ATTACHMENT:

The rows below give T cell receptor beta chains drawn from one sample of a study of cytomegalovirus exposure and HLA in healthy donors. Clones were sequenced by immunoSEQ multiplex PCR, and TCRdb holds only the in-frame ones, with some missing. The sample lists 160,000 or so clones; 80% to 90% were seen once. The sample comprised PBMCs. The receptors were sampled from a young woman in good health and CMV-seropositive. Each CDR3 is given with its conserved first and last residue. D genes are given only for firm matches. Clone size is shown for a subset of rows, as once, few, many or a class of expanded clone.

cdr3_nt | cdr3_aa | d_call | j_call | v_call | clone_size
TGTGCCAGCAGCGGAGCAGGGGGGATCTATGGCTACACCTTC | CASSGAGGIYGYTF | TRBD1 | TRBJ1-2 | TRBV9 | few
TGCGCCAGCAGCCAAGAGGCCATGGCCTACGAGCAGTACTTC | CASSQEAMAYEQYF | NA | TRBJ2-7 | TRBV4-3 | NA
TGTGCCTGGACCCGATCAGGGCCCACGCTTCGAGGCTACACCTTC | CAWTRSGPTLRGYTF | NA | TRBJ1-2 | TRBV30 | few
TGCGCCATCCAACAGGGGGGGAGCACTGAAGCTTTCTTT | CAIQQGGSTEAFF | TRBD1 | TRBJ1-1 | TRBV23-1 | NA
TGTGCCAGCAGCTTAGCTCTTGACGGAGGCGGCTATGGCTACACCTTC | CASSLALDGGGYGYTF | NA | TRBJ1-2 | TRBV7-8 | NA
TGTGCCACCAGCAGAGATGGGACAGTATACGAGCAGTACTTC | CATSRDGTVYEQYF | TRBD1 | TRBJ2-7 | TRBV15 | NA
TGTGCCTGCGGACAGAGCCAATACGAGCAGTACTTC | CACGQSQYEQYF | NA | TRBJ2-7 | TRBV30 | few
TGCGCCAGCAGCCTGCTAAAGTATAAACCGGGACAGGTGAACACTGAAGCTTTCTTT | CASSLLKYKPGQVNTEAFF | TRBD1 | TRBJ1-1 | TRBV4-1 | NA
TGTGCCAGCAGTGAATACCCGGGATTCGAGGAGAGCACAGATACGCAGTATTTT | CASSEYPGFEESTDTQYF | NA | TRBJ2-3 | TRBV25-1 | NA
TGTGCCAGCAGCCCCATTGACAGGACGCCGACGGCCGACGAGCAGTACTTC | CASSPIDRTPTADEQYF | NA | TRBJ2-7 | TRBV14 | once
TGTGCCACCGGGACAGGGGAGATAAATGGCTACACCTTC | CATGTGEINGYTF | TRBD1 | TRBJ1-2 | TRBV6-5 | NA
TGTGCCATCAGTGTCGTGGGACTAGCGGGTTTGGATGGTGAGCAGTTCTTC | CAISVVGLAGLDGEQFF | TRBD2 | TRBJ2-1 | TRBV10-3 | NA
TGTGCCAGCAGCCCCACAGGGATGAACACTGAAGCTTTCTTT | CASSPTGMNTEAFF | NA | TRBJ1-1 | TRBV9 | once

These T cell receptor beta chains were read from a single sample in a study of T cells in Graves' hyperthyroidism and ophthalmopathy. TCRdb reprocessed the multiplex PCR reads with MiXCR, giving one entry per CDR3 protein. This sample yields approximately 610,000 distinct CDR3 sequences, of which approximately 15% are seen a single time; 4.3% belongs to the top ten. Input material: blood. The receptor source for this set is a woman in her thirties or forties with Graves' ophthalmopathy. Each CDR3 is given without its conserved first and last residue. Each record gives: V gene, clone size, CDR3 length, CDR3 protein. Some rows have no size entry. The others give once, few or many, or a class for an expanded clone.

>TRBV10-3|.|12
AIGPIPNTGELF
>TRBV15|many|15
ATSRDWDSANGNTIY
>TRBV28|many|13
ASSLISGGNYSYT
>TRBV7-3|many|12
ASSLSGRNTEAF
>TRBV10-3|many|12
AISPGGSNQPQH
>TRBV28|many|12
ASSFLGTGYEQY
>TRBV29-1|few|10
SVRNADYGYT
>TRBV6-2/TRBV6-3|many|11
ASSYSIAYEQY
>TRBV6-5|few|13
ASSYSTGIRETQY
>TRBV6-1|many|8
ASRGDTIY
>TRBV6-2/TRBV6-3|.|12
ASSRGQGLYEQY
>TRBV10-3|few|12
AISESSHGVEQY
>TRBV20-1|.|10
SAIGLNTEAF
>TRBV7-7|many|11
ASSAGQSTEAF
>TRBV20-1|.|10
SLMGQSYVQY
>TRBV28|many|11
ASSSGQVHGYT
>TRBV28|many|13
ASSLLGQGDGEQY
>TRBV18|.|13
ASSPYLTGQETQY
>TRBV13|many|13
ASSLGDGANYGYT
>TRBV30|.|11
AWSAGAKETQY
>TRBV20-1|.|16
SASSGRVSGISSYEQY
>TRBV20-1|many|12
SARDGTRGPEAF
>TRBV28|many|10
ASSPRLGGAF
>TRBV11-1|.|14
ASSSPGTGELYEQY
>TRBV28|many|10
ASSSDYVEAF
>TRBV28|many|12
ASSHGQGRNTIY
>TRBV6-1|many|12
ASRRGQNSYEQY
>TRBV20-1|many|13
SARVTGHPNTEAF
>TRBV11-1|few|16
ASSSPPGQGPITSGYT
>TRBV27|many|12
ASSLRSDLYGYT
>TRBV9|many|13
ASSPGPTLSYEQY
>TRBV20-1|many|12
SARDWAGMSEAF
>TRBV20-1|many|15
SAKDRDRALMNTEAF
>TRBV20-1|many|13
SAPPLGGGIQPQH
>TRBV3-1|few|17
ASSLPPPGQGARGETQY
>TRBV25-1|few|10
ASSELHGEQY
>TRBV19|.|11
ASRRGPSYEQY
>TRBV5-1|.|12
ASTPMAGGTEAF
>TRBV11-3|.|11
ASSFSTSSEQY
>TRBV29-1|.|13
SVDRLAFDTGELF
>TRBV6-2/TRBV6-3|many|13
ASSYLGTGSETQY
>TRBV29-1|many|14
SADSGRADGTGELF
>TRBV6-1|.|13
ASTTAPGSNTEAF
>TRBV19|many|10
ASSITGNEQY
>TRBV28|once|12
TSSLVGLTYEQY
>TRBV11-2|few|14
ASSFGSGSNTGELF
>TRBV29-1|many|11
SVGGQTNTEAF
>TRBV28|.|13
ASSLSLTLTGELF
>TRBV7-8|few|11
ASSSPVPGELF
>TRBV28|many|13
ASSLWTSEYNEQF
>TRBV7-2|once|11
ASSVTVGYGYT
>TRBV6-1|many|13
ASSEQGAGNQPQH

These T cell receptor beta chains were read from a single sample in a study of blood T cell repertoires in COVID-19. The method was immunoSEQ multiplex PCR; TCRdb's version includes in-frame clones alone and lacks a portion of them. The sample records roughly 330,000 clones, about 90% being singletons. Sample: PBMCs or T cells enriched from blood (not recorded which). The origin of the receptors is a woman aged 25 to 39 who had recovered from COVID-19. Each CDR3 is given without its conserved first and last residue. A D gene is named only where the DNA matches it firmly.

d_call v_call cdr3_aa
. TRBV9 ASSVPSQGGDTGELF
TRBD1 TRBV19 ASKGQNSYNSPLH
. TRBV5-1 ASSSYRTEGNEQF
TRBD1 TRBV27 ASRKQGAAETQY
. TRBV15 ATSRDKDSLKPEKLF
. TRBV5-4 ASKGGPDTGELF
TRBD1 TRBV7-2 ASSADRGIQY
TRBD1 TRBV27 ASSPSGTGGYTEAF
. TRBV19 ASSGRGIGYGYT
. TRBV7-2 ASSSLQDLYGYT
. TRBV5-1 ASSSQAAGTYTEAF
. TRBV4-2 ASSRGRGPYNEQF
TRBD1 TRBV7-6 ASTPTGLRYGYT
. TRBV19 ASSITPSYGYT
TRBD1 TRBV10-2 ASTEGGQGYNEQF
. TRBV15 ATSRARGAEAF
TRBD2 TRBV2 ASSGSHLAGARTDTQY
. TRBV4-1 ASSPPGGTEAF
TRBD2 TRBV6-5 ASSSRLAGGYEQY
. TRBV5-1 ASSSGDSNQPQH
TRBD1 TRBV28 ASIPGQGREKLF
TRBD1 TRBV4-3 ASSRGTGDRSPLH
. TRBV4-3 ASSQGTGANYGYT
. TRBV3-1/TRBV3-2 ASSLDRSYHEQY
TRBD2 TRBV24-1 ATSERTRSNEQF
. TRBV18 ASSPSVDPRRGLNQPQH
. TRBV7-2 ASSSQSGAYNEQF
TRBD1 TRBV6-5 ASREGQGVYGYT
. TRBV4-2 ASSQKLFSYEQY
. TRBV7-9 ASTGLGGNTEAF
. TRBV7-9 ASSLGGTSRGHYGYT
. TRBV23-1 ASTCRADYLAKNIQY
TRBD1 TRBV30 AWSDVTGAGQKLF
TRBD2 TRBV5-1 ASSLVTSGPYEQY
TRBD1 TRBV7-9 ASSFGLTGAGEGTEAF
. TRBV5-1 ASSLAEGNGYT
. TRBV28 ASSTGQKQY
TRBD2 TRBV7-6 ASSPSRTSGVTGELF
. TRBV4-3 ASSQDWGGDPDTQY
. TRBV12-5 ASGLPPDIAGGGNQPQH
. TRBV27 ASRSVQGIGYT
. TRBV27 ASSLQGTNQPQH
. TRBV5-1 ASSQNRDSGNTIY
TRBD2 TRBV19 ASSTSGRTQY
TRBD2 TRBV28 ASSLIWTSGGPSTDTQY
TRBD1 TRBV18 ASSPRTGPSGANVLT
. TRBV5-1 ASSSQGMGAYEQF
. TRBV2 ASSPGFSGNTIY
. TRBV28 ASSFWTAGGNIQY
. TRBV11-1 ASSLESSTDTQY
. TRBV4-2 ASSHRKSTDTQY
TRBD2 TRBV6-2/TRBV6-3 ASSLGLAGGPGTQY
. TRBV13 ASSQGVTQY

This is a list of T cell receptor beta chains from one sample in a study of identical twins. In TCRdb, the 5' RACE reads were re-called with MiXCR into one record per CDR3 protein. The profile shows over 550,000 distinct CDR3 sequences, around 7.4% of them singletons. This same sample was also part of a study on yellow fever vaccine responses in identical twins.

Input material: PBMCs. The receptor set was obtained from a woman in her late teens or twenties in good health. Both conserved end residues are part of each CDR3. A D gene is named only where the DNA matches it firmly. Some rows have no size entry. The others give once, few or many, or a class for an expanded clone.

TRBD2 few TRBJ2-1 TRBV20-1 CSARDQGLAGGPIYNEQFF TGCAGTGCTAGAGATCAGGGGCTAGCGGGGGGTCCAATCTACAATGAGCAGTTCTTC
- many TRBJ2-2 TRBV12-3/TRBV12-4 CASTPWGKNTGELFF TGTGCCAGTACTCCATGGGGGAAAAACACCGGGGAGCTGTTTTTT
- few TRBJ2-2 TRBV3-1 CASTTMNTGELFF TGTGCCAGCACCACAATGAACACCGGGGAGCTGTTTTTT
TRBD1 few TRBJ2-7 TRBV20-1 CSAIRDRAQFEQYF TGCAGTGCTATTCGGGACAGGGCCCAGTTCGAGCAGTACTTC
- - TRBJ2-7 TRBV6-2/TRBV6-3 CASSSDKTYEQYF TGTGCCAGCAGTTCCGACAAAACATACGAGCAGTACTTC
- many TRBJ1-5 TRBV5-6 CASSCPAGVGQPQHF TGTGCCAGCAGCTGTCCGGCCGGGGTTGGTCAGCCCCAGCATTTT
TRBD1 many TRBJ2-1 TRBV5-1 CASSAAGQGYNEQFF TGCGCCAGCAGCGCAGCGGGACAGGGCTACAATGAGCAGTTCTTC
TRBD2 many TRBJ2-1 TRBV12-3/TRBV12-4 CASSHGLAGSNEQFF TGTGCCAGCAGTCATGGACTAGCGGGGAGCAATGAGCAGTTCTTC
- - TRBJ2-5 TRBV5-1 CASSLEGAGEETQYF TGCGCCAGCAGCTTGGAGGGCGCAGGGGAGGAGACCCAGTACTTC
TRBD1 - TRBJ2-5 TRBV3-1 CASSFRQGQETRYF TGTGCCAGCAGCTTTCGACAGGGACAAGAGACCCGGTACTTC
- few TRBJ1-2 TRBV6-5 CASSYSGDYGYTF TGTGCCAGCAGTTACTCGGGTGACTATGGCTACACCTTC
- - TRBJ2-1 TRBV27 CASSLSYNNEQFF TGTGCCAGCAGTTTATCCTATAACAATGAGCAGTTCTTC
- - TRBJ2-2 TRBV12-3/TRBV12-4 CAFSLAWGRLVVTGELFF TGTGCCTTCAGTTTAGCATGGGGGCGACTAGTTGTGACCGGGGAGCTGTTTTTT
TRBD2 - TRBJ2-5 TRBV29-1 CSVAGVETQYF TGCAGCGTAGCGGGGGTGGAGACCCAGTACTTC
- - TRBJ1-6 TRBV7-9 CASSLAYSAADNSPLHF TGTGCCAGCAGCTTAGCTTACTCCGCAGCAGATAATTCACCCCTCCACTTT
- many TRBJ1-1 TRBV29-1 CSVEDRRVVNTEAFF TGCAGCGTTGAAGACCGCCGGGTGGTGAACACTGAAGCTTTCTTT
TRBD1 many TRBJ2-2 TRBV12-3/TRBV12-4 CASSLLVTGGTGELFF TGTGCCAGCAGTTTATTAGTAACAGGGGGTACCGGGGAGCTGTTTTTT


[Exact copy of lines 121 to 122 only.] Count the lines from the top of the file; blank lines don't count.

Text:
These T cell receptor beta chains were read from a single sample in a study of blood T cell repertoires in COVID-19. The method was immunoSEQ multiplex PCR; TCRdb's version includes in-frame clones alone and lacks a portion of them. The sample records roughly 330,000 clones, about 90% being singletons. Sample: PBMCs or T cells enriched from blood (not recorded which). The origin of the receptors is a woman aged 25 to 39 who had recovered from COVID-19. Each CDR3 is given without its conserved first and last residue. A D gene is named only where the DNA matches it firmly.

d_call v_call cdr3_aa